So its 10:47pm. I’m on a train across Java and I’ve just put on New York City Serenade by Bruce Springsteen. Waiting for the intro to fade and the show to begin. Work up into a frenzy and then ease you out again, slow and dreamy like everything the song is about.
This used to be the one. The song I would pull out as a youngster when I wanted to lose myself. Whether it was the 190 bus from Mona Vale to the city or the first time I bought my very own walkman, on my first ever overseas trip alone. 16 years old and flying to meet Dad in Oxford, England. Stepped off the plane for a layover in Tokyo, grabbed the walkman and walked the sterile midnight floors of Tokyo airport. Completely buzzing with sound and adventure and dreamy adolescent things. A king of soul and emotion.
That was me when younger. Looking for the next emotional peak. Scratching for it, searching, constructing, exhausting efforts to align the stars and make it all work. Bring it all together for that rush – the tingling, inimitable, all consuming rush when everything…just…works. Everything perfect.
But of course you can’t always manufacture it. Sometimes it just happens, sometimes it is a result of your efforts, sometimes the efforts to make it happen just fall flat and everything seems hard and tedious. That’s always worse because you are waiting for it, waiting to taste that sweet moment…then it doesn’t come.
I used to create these moments as often as I could – even within the relative normality of my youthful world. Because I find the rush much harder to reach when things are always the same. Routine is the rush killer. But when I travelled it was just there in spades. There were fat buckets of the rush around every corner. Everything was different and nothing was what you knew so it was like shooting fish in a barrel. A swig of beer in a bar overlooking the ocean in a part of the world you have never seen before. A taxi rushing through the heavy, sweaty Asian night as the perfect song drowns out the world and chokes you up. Sweeping, twinkling lights lining the path up a mountain peak in Sri Lanka as the dawn creeps in with U2’s The Unforgettable Fire turning the lights into marching armies setting out to conquer this dreamland.
I don’t know why the frequency of the rush fades as you get older. Maybe it’s a good thing that everything is not so up and down. Maybe it’s just so logical – that as you gather the experiences the number of potential new ones just gets less and less. You know more, have felt more. You know how things often work out and how they often don’t. It sounds so common – the decline of the emotional peaks and rush as you get older and mellow out. Reduce the oscillation, reduce the amplitude. Start looking for the balance. God knows it would be exhausting being the teenager I was all the time (sorry mum..)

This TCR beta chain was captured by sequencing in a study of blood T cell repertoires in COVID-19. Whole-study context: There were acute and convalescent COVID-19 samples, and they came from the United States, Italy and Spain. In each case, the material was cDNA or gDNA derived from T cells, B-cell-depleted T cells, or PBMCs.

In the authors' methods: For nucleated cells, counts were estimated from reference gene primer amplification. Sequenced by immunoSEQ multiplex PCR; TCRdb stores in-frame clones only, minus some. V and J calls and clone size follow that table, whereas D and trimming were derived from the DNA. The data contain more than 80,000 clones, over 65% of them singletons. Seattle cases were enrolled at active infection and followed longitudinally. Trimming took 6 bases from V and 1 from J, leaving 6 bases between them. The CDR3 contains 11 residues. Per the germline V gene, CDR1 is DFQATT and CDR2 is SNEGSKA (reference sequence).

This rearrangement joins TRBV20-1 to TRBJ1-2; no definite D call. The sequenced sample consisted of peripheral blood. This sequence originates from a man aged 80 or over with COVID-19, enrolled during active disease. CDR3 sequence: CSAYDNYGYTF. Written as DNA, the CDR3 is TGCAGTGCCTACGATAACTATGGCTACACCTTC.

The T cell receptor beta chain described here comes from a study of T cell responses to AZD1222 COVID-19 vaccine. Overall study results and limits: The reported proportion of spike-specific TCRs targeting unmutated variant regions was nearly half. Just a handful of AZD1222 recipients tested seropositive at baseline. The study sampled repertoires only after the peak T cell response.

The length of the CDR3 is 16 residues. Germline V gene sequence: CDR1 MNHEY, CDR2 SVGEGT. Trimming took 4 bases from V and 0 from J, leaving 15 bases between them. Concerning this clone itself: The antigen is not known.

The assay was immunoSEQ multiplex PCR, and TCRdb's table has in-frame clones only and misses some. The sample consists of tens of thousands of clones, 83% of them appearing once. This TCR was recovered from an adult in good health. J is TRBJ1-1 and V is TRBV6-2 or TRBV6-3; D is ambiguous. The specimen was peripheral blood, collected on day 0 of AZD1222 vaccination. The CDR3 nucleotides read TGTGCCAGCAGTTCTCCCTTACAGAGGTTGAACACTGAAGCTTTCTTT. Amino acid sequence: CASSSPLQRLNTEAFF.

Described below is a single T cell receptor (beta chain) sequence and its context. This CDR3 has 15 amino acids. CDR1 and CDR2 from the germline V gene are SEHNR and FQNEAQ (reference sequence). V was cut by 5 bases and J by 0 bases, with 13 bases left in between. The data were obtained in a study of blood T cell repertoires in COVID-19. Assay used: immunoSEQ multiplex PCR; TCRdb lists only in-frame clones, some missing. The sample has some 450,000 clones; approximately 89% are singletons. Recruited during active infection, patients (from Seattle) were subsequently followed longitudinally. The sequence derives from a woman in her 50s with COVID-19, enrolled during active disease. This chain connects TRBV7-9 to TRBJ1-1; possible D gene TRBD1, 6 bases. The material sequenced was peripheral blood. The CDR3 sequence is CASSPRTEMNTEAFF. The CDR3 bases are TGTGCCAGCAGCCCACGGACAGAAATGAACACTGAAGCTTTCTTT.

So it’s strange to find myself surrounded by it all again. The rush is surrounding me. It’s different now though. It’s not so….loud. Not so big. But it’s there and it’s deeper. I look to my right and my four incredible women are asleep (or trying to sleep under the blaring flourescent lights ). They have sarongs wrapped around their heads, eye patches on, ear plugs in. The train lurches and rattles its way across Java as towns without names slip by without me raising my eyes. U2 are playing and my laptop is open writing this.
I catch a glimpse of myself in the window reflection and I see my new $1 haircut I just got a few hours ago (yes…$1…read that and weep Melbourne hipsters and Sydney Av Cats). We had just been ushered into dinner by an overly accommodating local man in Banyuwaring – a dusty pit stop port town that is the arrival point into East Java. We had 2 hours to kill before our night train left for Surabaya. Dripping sweat we left his warung and walked past a barber shop. I looked at Mel and she just said “I dare ya….”.
$1 later I look 10 years younger and I have a funny story about the worlds friendliest, loveliest barber, who couldn’t speak a word of English and kept yammering away in Indonesian, laughing and pointing to the faded, peeling posters of possible haircut options….all of which were Indonesian boy band members.
Then we took two becaks (a pedal powered rickshaw) and ambled through the Javanese night just for kicks. People laughing and pointing at the crazy tourists stuck waiting in their no name port town for their train to leave. My three daughters somewhere behind me on a different becak, Mel beside me.
And now I’m here, drunk tired, trying to get these last words out before I go to sleep, sitting upright in my ageing “Executif” class seat, hoping to drift off and wake up in Surabaya. Where we will try to find a 24 hour coffee shop at 4:30am. Where we will wait until midday so we can go to our little hotel and collapse for a while before wandering out to see what things we can see.
It’s so good to be moving again. Bali was nice but it’s Bali. Our little adventurous 5 are nobodies. Tourists abound, the restaurants are straight from a dream, the coffee is as good as Melbourne now but the rush seems far away. It was nice to have the villa pool, surf some good waves and then spend some time in Ubud. Nice and steadying for the girls I think. But as the ferry pulled out of Gilimanuk at dusk bound for Java, Mt Bromo looming regally above us in the fading light I felt the change creep in. The Javanese men staring at us unsmiling for just a little too long so that it makes you slightly uneasy. No other tourists. No one speaking English. Everything slightly different and slightly intimidating. As we pulled out I looked at Mel and she smiled that smile. That deeper rush smile. And I thought the words that the girls are sick of hearing me say….
”We’re doing it!!! We’re doing it!!! We’re really doing it!!!”